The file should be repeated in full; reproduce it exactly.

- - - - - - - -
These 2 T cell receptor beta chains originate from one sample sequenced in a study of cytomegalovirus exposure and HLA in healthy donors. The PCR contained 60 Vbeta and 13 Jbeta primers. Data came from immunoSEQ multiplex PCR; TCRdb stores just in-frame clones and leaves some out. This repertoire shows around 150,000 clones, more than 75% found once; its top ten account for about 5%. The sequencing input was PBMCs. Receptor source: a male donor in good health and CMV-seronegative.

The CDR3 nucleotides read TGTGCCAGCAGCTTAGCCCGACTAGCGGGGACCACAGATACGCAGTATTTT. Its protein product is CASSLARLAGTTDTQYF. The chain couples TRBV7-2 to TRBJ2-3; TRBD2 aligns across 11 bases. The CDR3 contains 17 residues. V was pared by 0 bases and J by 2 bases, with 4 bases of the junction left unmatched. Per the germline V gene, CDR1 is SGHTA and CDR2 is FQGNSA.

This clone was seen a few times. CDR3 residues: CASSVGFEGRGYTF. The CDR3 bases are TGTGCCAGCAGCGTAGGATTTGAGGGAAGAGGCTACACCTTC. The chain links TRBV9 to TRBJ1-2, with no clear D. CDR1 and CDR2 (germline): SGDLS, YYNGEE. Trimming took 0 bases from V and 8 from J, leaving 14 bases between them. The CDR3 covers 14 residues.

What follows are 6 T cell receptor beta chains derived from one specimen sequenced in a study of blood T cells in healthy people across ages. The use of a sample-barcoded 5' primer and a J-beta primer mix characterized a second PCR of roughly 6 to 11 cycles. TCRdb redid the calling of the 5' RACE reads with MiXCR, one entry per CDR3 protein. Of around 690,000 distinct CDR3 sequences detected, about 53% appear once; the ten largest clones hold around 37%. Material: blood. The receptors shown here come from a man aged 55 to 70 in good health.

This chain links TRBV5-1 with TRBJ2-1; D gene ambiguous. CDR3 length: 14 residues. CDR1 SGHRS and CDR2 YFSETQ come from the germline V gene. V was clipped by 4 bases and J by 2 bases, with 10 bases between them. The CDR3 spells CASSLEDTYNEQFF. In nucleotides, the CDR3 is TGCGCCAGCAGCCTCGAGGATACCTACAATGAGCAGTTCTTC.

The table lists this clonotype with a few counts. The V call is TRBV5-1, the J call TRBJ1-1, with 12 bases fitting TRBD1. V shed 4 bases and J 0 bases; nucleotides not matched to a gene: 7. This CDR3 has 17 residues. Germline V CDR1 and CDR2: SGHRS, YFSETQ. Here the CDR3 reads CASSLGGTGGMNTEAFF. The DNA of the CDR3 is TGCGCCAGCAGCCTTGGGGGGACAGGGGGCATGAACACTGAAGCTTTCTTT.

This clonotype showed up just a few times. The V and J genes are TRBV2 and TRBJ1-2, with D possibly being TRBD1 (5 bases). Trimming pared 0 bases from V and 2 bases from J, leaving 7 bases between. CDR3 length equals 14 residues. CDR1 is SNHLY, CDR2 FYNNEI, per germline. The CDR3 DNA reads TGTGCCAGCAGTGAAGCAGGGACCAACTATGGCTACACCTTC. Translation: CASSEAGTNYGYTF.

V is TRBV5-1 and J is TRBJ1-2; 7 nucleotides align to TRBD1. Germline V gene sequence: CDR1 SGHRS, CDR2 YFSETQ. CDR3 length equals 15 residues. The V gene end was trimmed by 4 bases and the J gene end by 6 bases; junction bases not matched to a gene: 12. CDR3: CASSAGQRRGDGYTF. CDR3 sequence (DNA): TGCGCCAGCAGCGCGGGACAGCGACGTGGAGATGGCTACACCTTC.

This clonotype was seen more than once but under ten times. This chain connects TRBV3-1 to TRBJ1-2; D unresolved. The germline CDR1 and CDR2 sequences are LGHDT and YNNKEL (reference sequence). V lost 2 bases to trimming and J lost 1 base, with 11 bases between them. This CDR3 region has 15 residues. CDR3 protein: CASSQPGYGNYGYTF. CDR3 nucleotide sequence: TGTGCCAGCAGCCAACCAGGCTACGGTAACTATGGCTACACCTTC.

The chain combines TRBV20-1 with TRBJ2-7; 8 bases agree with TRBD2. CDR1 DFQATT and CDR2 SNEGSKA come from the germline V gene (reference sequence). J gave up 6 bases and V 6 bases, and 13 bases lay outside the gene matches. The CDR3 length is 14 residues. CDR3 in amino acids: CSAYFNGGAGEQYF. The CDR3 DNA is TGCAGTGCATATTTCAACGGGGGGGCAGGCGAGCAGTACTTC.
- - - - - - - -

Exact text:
These 2 T cell receptor beta chains originate from one sample sequenced in a study of cytomegalovirus exposure and HLA in healthy donors. The PCR contained 60 Vbeta and 13 Jbeta primers. Data came from immunoSEQ multiplex PCR; TCRdb stores just in-frame clones and leaves some out. This repertoire shows around 150,000 clones, more than 75% found once; its top ten account for about 5%. The sequencing input was PBMCs. Receptor source: a male donor in good health and CMV-seronegative.

The CDR3 nucleotides read TGTGCCAGCAGCTTAGCCCGACTAGCGGGGACCACAGATACGCAGTATTTT. Its protein product is CASSLARLAGTTDTQYF. The chain couples TRBV7-2 to TRBJ2-3; TRBD2 aligns across 11 bases. The CDR3 contains 17 residues. V was pared by 0 bases and J by 2 bases, with 4 bases of the junction left unmatched. Per the germline V gene, CDR1 is SGHTA and CDR2 is FQGNSA.

This clone was seen a few times. CDR3 residues: CASSVGFEGRGYTF. The CDR3 bases are TGTGCCAGCAGCGTAGGATTTGAGGGAAGAGGCTACACCTTC. The chain links TRBV9 to TRBJ1-2, with no clear D. CDR1 and CDR2 (germline): SGDLS, YYNGEE. Trimming took 0 bases from V and 8 from J, leaving 14 bases between them. The CDR3 covers 14 residues.

What follows are 6 T cell receptor beta chains derived from one specimen sequenced in a study of blood T cells in healthy people across ages. The use of a sample-barcoded 5' primer and a J-beta primer mix characterized a second PCR of roughly 6 to 11 cycles. TCRdb redid the calling of the 5' RACE reads with MiXCR, one entry per CDR3 protein. Of around 690,000 distinct CDR3 sequences detected, about 53% appear once; the ten largest clones hold around 37%. Material: blood. The receptors shown here come from a man aged 55 to 70 in good health.

This chain links TRBV5-1 with TRBJ2-1; D gene ambiguous. CDR3 length: 14 residues. CDR1 SGHRS and CDR2 YFSETQ come from the germline V gene. V was clipped by 4 bases and J by 2 bases, with 10 bases between them. The CDR3 spells CASSLEDTYNEQFF. In nucleotides, the CDR3 is TGCGCCAGCAGCCTCGAGGATACCTACAATGAGCAGTTCTTC.

The table lists this clonotype with a few counts. The V call is TRBV5-1, the J call TRBJ1-1, with 12 bases fitting TRBD1. V shed 4 bases and J 0 bases; nucleotides not matched to a gene: 7. This CDR3 has 17 residues. Germline V CDR1 and CDR2: SGHRS, YFSETQ. Here the CDR3 reads CASSLGGTGGMNTEAFF. The DNA of the CDR3 is TGCGCCAGCAGCCTTGGGGGGACAGGGGGCATGAACACTGAAGCTTTCTTT.

This clonotype showed up just a few times. The V and J genes are TRBV2 and TRBJ1-2, with D possibly being TRBD1 (5 bases). Trimming pared 0 bases from V and 2 bases from J, leaving 7 bases between. CDR3 length equals 14 residues. CDR1 is SNHLY, CDR2 FYNNEI, per germline. The CDR3 DNA reads TGTGCCAGCAGTGAAGCAGGGACCAACTATGGCTACACCTTC. Translation: CASSEAGTNYGYTF.

V is TRBV5-1 and J is TRBJ1-2; 7 nucleotides align to TRBD1. Germline V gene sequence: CDR1 SGHRS, CDR2 YFSETQ. CDR3 length equals 15 residues. The V gene end was trimmed by 4 bases and the J gene end by 6 bases; junction bases not matched to a gene: 12. CDR3: CASSAGQRRGDGYTF. CDR3 sequence (DNA): TGCGCCAGCAGCGCGGGACAGCGACGTGGAGATGGCTACACCTTC.

This clonotype was seen more than once but under ten times. This chain connects TRBV3-1 to TRBJ1-2; D unresolved. The germline CDR1 and CDR2 sequences are LGHDT and YNNKEL (reference sequence). V lost 2 bases to trimming and J lost 1 base, with 11 bases between them. This CDR3 region has 15 residues. CDR3 protein: CASSQPGYGNYGYTF. CDR3 nucleotide sequence: TGTGCCAGCAGCCAACCAGGCTACGGTAACTATGGCTACACCTTC.

The chain combines TRBV20-1 with TRBJ2-7; 8 bases agree with TRBD2. CDR1 DFQATT and CDR2 SNEGSKA come from the germline V gene (reference sequence). J gave up 6 bases and V 6 bases, and 13 bases lay outside the gene matches. The CDR3 length is 14 residues. CDR3 in amino acids: CSAYFNGGAGEQYF. The CDR3 DNA is TGCAGTGCATATTTCAACGGGGGGGCAGGCGAGCAGTACTTC.